Students at CSULB commencement ceremony

Focus on Graduation:

The Highly Valued Degree Initiative, launched in spring 2010 by President F. King Alexander, includes five task forces devoted to understanding and improving graduation rates among traditionally underrepresented students. CSULB’s University Center for Undergraduate Advising revamped its “Destination Graduation” program, making it a collaborative endeavor between advisors in the center and Enrollment Services. The program targets students in their fifth and sixth years to ensure they are on track for graduation. The Graduation Writing Assessment Requirement program introduced a series of intensive writing courses that students must take if they are unable to achieve a passing score on CSULB’s Writing Proficiency Exam. Because successful completion of the GWAR is required for graduation, many students in the past were unable to graduate because they could not pass the WPE. Since 2005, GWAR course opportunities have enabled more than 2,500 students to meet the GWAR requirement and graduate from CSULB.


Promising Practices:

Apart from the aforementioned efforts to improve college readiness and graduation rates, many other practices and programs may be contributing to our success as well. For example, the Long Beach College Promise, begun in 2006, is a collaborative partnership including CSULB, Long Beach City College and the Long Beach Unified School District, and provides pathways for Long Beach high school and community college students to attend CSULB and succeed in achieving a college degree.

All new freshmen and transfer students are required to participate in mandatory advising through the Student Orientation and Retention program. The Parent Orientation Program enables parents to meet campus leaders and advisors. Campus police ensure our safety every day. The campus community benefits from transportation enhancements such as the UPass and shuttle system. The Residential Learning College holds great promise as a living/learning environment for many students and faculty at CSULB. The President’s Scholars Program brings valedictorians and National Merit Scholars to our campus and supports their success by providing fully paid tuition, residence halls expenses and other benefits. These are just a few examples of the opportunities that exist on our campus to enhance student success.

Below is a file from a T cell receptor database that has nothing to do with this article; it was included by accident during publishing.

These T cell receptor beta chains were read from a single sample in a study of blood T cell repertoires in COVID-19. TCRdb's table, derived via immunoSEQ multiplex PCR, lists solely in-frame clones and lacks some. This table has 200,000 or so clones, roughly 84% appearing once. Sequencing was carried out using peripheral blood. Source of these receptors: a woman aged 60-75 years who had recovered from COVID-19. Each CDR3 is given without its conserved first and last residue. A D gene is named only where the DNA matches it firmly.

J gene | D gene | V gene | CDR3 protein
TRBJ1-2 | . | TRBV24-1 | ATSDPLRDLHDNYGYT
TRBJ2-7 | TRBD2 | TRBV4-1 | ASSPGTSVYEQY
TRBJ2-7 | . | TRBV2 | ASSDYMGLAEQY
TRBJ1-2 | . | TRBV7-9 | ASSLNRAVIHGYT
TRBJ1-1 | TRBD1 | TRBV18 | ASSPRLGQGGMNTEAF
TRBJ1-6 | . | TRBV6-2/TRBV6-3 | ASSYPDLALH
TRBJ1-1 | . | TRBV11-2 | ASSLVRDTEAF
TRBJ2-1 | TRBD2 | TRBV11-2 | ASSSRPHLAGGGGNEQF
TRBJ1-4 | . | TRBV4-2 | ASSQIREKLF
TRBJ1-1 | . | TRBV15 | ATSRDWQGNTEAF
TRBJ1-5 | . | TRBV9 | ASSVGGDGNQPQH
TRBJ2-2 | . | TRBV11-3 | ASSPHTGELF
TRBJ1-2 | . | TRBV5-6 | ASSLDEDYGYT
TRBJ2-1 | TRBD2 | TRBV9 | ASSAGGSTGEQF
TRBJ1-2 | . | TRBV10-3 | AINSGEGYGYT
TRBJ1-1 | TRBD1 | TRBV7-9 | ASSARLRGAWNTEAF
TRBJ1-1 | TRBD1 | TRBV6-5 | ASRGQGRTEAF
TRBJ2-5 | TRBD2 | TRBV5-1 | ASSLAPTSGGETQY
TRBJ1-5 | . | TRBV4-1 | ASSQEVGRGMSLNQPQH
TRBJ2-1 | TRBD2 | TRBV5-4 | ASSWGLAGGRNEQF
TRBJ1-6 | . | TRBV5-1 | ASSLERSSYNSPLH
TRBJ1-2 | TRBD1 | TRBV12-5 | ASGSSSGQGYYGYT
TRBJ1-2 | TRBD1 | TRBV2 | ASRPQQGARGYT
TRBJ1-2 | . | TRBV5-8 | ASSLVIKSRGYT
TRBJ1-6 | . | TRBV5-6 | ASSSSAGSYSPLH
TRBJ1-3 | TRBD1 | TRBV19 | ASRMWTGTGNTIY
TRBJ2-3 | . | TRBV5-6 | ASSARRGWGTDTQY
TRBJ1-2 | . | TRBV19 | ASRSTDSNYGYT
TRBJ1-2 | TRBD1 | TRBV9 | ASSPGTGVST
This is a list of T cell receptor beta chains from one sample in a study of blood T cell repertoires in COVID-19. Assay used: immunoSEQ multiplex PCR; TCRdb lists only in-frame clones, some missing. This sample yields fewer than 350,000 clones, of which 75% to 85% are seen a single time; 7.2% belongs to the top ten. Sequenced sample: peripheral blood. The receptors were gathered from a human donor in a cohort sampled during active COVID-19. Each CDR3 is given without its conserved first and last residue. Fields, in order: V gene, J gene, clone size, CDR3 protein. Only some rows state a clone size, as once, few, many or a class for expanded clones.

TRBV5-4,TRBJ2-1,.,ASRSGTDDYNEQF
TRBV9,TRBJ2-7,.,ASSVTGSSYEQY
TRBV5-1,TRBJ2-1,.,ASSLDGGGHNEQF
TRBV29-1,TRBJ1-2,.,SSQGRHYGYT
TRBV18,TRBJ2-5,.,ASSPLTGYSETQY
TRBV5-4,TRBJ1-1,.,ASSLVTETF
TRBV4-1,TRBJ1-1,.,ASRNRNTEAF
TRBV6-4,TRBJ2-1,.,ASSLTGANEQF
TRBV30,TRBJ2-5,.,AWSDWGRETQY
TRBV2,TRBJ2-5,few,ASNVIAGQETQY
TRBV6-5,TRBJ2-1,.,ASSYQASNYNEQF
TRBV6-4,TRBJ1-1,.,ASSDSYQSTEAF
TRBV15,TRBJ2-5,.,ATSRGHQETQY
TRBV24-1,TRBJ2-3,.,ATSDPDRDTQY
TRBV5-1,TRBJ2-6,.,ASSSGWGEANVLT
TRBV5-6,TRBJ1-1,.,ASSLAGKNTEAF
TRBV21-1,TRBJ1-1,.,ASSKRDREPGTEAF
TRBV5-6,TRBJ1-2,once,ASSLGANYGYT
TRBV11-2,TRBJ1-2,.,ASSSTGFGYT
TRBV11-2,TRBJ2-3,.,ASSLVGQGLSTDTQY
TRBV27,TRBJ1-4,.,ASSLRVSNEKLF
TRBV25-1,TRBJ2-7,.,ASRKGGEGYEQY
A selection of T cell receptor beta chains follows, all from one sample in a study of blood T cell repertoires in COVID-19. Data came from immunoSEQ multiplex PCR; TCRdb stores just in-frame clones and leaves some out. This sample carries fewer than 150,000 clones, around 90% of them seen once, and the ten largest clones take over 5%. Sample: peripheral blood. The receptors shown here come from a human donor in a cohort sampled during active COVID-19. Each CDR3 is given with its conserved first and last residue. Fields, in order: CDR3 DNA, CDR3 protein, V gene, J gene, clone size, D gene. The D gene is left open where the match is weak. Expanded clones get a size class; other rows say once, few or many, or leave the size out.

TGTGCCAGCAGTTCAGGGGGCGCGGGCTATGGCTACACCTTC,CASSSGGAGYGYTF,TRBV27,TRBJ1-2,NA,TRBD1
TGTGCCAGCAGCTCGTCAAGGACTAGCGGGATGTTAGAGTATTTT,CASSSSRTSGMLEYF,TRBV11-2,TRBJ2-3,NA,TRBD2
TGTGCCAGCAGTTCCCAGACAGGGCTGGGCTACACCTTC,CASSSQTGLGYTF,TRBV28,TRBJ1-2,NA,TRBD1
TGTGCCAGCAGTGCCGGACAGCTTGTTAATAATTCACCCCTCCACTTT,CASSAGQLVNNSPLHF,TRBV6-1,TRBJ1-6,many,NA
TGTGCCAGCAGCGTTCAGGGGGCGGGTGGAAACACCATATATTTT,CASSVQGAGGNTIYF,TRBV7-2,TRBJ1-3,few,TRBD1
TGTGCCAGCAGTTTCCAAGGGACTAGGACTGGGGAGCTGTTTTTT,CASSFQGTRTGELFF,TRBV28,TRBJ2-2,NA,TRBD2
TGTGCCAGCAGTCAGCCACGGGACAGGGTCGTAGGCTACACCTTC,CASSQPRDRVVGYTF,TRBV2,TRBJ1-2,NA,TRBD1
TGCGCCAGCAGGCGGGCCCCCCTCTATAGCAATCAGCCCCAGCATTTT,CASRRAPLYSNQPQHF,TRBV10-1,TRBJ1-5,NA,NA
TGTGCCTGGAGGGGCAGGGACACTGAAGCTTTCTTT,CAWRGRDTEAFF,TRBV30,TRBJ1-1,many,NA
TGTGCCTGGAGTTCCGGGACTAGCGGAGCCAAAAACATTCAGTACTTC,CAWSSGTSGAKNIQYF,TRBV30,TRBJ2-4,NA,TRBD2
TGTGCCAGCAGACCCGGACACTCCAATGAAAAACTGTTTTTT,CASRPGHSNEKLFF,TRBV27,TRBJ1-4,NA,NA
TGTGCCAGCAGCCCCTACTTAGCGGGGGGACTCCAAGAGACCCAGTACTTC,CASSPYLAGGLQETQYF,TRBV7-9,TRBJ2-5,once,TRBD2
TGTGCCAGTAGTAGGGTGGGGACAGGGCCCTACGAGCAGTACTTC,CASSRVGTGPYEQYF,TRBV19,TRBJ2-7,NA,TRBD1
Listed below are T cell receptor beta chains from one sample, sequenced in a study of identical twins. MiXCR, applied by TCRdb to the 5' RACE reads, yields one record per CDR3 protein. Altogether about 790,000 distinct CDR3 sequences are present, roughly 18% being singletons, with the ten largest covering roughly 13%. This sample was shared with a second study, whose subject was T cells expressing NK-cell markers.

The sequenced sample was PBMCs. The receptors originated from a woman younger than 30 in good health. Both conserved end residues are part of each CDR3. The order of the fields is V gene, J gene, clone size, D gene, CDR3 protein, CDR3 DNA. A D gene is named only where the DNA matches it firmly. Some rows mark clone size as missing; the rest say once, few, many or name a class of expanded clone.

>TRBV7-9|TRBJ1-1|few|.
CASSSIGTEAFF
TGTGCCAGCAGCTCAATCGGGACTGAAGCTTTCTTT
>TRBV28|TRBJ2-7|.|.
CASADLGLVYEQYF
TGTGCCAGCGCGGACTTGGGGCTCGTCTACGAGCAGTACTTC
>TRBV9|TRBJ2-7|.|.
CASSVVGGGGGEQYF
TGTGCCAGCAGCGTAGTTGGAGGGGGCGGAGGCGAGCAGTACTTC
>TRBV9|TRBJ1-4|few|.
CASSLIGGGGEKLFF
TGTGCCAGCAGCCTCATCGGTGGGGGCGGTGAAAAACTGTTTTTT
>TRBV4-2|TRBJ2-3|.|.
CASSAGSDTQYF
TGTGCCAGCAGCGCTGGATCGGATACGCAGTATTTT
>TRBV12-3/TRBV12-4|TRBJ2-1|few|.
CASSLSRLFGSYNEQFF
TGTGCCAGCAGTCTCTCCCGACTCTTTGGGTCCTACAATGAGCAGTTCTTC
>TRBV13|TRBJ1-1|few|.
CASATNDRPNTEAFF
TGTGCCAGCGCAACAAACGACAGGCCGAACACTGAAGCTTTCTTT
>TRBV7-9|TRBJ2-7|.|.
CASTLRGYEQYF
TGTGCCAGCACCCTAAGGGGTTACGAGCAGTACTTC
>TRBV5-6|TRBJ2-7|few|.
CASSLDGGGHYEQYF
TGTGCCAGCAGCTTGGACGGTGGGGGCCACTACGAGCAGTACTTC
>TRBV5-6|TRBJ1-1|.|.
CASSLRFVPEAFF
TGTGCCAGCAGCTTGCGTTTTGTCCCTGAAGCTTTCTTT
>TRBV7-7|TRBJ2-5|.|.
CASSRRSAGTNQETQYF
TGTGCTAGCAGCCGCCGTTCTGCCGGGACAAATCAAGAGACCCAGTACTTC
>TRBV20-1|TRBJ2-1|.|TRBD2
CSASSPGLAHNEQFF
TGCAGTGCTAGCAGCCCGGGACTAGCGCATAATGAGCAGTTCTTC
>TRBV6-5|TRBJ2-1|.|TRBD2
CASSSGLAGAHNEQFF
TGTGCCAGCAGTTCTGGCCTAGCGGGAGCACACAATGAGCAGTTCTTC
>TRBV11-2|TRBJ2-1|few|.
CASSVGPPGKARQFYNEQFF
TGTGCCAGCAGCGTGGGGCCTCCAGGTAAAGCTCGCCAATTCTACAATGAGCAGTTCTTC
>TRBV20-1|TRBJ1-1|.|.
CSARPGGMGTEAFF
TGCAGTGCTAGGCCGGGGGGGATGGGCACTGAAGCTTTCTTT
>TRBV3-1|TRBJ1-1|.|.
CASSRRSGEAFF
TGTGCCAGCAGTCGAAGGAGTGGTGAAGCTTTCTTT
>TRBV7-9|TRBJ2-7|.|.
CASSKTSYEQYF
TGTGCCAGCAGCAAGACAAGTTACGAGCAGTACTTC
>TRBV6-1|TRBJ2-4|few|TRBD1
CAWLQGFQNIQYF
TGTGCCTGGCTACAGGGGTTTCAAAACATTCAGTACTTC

Students walking on CSULB campus

Pictured above are CSULB students (clockwise from left) Pippa Bowen, Jonathan Diaz, Jorge Soriano and Sheila Williamson.

Sustaining our Success:

There are many programs and practices at CSULB that enhance degree attainment among our student populations. The Student Recreation and Wellness Center has been open for one year, and is already having a tremendous impact on campus life at the university. Facilities Management offers a complete sustainability program devoted to the preservation of natural resources for future generations. The program known as Early Start will begin in spring 2012, and will mandate that college freshmen begin required preparatory work in English and math before they enroll in the CSU, with the goal of diminishing barriers to graduation for some of the university's most at-risk students.

To improve our understanding of student success, however, CSULB must conduct longitudinal research from the time students enter the university until they depart and begin their careers. We have collected an extensive amount of data about our students over the years, as published on the CSULB Student Assessment website. However, a systematic method of using results and making connections among findings will greatly improve our knowledge of student success. We also need to understand student perspectives and motivations. How do student behaviors, attitudes, practices and goals contribute to learning and development? The Offices of Institutional Research and Assessment and Testing, Evaluation and Assessment are currently planning to conduct a major study entitled “Barriers to Graduation.” The study will be conducted during the 2011-2012 academic year, will be broad in scope and will seek to connect student cognitive and affective experiences to eventual outcomes. We welcome your recommendations as we proceed with this important research.



CSULB Institutional Research & Assessment:
CSULB Public Affairs & Publications
CSULB Student Assessment
Facilities Management Sustainability Program
Southern Regional Education Board